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  • Writer's pictureTracey Lee

This is not about politics

But that might actually be a lie; a partial lie. The Federal Election is upon us and politics is palpable. It is under discussion in households, classrooms, radio stations, tv current affairs programs, cafes and streets across the country. We are in election mode and the only thing we can be grateful for is that we are not in America!

But as promised I’m not going to write particularly about political campaigns and who said what and what improbable promises have been made; but I am going to write about politicising.  That is, the act of making a political point out of ordinary activities and events.

I am sometimes amazed that many politicians seem to believe that education, health, mental wellness, disability needs and jobs become significant only at election time. That these key social ideas and needs become concepts to be thrown up as perennial political hot potatoes that simply require an airing every few years. The promises of more dollars in one area or another are designed to keep everyone happy until they fish around in the political strategies bag when the next election is afoot. Do we really believe that schools and hospitals and care providers go into a dormant state between elections? That the issues become invisible during that hiatus?

Now I am not by nature cynical…tragically more idealist and optimist than this blog might suggest…but the one thing that annoys the living ‘bejesus’ out me is taking the things I hold dear and making them a five minute topic of conversation during elections. Our young people, our elderly, our homeless, jobless, disabled and unwell are not fair game for political point scoring. And strangely they do not go away the minute we cast our votes and settle back into three years of expectation.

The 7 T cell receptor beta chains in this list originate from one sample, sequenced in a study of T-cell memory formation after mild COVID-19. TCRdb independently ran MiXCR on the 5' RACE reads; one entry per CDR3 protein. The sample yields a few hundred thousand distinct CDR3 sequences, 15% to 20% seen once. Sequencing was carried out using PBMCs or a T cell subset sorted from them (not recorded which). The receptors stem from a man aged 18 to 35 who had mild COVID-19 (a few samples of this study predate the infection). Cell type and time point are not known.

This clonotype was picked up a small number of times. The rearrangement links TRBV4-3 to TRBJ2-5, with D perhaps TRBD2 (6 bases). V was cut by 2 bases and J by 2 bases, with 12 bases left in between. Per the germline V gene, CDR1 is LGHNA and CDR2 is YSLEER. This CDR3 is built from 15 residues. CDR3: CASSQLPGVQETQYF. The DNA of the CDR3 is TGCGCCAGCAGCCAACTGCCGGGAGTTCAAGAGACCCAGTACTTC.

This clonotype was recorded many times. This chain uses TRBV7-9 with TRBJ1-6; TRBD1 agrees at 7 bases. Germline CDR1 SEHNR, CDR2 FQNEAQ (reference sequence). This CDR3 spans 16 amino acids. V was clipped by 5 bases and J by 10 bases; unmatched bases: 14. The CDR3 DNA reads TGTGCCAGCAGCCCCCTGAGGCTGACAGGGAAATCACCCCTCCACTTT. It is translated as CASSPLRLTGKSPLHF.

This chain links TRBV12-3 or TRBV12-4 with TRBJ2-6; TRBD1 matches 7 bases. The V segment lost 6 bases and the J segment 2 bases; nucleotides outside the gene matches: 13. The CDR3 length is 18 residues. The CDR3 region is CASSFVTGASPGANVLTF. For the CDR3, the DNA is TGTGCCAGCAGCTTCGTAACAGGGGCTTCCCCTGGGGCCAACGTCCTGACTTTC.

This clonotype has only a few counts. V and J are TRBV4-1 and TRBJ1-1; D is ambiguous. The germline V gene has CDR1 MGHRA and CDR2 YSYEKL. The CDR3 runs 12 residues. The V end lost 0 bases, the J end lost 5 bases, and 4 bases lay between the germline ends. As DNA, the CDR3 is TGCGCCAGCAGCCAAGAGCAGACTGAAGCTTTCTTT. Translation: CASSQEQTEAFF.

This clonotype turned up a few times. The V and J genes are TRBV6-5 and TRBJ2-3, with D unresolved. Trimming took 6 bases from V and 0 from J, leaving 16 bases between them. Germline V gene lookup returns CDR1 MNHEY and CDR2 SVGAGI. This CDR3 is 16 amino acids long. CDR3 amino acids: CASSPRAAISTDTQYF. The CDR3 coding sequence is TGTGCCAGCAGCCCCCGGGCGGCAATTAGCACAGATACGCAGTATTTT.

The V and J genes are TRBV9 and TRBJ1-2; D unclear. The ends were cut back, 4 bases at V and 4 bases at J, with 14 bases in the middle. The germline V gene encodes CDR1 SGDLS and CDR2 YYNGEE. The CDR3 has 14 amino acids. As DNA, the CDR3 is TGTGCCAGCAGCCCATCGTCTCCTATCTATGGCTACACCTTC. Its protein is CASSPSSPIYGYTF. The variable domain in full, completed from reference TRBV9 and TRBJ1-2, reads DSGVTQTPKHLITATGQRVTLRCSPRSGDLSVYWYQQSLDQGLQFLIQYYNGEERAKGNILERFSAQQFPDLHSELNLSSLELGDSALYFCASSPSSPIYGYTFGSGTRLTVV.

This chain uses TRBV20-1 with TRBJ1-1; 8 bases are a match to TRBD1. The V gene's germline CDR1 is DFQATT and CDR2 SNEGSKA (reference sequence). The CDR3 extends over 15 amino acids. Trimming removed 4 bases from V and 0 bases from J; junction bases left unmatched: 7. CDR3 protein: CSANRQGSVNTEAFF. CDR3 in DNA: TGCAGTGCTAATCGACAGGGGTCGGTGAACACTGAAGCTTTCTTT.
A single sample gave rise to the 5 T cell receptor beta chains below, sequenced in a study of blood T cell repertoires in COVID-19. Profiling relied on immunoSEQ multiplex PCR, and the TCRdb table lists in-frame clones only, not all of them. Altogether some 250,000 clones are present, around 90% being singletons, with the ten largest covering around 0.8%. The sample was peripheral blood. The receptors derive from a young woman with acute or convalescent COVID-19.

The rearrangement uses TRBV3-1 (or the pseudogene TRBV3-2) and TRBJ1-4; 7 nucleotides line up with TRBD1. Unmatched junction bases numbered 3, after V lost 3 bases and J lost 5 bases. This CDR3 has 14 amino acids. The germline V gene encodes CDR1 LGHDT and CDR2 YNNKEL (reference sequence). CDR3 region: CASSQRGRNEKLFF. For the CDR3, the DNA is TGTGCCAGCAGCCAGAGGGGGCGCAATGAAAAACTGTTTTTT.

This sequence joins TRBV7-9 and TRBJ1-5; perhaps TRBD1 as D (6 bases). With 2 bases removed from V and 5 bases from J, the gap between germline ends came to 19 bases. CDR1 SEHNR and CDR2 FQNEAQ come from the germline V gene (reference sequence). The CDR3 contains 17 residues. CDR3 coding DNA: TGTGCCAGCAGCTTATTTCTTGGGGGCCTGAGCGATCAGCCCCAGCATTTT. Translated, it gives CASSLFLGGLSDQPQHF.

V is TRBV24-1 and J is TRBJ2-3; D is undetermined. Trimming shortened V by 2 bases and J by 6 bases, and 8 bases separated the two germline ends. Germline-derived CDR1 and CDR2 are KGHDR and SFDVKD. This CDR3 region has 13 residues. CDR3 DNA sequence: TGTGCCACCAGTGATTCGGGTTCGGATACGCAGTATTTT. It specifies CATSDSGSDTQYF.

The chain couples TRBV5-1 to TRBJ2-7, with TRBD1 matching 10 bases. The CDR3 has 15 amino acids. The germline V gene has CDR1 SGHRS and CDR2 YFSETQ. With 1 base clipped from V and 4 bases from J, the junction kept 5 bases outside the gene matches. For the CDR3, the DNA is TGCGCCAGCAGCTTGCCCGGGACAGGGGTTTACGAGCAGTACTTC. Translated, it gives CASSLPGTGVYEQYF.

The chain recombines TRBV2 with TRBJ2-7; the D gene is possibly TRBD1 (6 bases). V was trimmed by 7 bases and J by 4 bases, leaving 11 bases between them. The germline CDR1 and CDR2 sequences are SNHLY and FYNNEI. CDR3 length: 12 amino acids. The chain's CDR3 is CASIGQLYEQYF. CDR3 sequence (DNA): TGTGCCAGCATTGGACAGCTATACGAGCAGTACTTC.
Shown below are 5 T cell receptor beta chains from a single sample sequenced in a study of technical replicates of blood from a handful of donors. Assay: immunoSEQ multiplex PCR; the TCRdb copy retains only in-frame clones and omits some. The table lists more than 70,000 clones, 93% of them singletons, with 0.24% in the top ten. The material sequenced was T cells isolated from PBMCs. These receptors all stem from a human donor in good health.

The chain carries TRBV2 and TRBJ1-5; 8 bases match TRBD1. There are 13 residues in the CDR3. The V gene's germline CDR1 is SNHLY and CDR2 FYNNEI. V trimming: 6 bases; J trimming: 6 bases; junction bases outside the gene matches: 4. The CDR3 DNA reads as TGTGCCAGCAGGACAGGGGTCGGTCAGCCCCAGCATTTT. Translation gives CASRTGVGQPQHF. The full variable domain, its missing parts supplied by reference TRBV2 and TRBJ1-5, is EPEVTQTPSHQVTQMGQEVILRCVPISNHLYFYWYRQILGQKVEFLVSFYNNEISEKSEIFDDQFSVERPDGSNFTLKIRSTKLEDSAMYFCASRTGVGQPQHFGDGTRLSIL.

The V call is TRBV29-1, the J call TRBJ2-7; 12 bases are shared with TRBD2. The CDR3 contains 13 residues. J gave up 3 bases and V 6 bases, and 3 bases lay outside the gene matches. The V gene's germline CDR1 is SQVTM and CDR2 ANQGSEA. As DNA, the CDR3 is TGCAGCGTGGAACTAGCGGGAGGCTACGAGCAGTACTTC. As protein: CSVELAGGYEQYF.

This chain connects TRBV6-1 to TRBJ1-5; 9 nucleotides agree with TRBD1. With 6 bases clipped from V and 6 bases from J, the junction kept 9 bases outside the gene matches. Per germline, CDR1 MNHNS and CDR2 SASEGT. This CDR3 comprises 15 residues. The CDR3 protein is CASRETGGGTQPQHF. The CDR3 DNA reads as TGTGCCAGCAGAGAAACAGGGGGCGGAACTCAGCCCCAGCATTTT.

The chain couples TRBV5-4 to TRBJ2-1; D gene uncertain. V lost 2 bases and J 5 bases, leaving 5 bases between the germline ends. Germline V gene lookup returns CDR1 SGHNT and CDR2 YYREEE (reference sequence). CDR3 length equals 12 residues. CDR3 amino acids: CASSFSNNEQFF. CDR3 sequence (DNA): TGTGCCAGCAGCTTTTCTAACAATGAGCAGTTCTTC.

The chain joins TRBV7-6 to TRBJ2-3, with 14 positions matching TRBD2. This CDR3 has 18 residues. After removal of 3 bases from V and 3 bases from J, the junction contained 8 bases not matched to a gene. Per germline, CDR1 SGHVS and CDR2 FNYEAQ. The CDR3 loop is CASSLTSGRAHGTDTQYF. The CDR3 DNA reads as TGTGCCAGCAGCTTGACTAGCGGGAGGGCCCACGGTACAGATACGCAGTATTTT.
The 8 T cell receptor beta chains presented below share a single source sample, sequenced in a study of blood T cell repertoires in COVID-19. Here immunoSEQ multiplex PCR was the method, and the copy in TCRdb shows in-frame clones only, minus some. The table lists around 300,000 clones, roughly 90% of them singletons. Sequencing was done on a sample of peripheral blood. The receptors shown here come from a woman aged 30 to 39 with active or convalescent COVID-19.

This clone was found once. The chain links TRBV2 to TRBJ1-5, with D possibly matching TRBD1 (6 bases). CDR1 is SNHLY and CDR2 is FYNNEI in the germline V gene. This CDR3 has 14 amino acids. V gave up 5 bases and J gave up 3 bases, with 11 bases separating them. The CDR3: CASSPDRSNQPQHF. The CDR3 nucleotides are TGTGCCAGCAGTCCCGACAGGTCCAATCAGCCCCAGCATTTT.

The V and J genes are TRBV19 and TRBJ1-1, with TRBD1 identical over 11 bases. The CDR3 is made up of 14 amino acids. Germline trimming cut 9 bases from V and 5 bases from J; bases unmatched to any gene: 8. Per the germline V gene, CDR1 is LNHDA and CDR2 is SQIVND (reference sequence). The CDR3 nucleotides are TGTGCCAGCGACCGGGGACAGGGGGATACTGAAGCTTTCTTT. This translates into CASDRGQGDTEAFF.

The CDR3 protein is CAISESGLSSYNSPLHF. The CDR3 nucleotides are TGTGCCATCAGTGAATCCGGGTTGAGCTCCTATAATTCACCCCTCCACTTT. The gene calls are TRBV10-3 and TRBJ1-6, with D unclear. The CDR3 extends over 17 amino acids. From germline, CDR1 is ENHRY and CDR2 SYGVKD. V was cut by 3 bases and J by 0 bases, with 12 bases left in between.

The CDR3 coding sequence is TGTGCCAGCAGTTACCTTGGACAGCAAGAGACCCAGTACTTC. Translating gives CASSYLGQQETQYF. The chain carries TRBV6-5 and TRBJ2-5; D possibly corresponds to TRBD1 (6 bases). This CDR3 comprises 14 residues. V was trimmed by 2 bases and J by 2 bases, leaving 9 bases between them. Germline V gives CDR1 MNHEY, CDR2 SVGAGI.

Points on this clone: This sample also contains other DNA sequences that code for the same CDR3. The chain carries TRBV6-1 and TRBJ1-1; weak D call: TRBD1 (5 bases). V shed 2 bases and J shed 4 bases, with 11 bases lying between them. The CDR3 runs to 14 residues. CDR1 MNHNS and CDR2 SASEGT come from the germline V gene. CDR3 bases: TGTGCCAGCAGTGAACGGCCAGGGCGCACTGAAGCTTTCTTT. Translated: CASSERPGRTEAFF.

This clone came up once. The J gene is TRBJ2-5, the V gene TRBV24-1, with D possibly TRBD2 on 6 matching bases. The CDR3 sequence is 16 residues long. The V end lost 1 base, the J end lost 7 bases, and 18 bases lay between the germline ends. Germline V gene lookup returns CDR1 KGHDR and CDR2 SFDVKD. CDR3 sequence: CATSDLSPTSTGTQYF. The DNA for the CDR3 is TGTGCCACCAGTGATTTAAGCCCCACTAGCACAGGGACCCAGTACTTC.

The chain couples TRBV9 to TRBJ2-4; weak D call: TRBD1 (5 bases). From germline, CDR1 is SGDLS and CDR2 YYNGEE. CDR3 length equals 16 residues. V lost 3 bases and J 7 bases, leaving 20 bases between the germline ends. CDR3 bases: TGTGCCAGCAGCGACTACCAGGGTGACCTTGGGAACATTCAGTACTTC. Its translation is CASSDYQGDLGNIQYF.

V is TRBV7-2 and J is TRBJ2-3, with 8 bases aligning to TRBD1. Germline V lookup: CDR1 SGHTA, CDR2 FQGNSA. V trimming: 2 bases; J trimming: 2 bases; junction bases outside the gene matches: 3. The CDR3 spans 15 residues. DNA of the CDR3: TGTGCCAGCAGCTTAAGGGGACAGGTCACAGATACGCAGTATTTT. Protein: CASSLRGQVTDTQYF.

While we wait for the crumbs of political promises to reach those of us at the coal face we become more disillusioned and mistrusting. Education, for one, is not a political concept, it’s a social one. Inequity and lack of vision here ultimately is the price the whole country has to pay. Children’s minds and wellbeing should not be up for grabs to win votes!

Where are the visionaries? Where is the big picture for Australia’s future? Who is looking beyond July 2nd and saying this is what Australia should be like in five, ten…twenty years? Where is the courage that is required to perhaps sacrifice the immediacy of public popularity in order to create a future vision for our country?

Spend the dollars as you must, promise the constituents what you think they want but please don’t politicize what surely are the rights of us all who find our home in this country. We have the right to be educated, to have dignity through work, to practise our faiths, to be cared for when we are vulnerable, to live a well and happy life, to contribute to our society and be proud of the peacefulness of our communities.

And not just at election time but the long haul between the promises.

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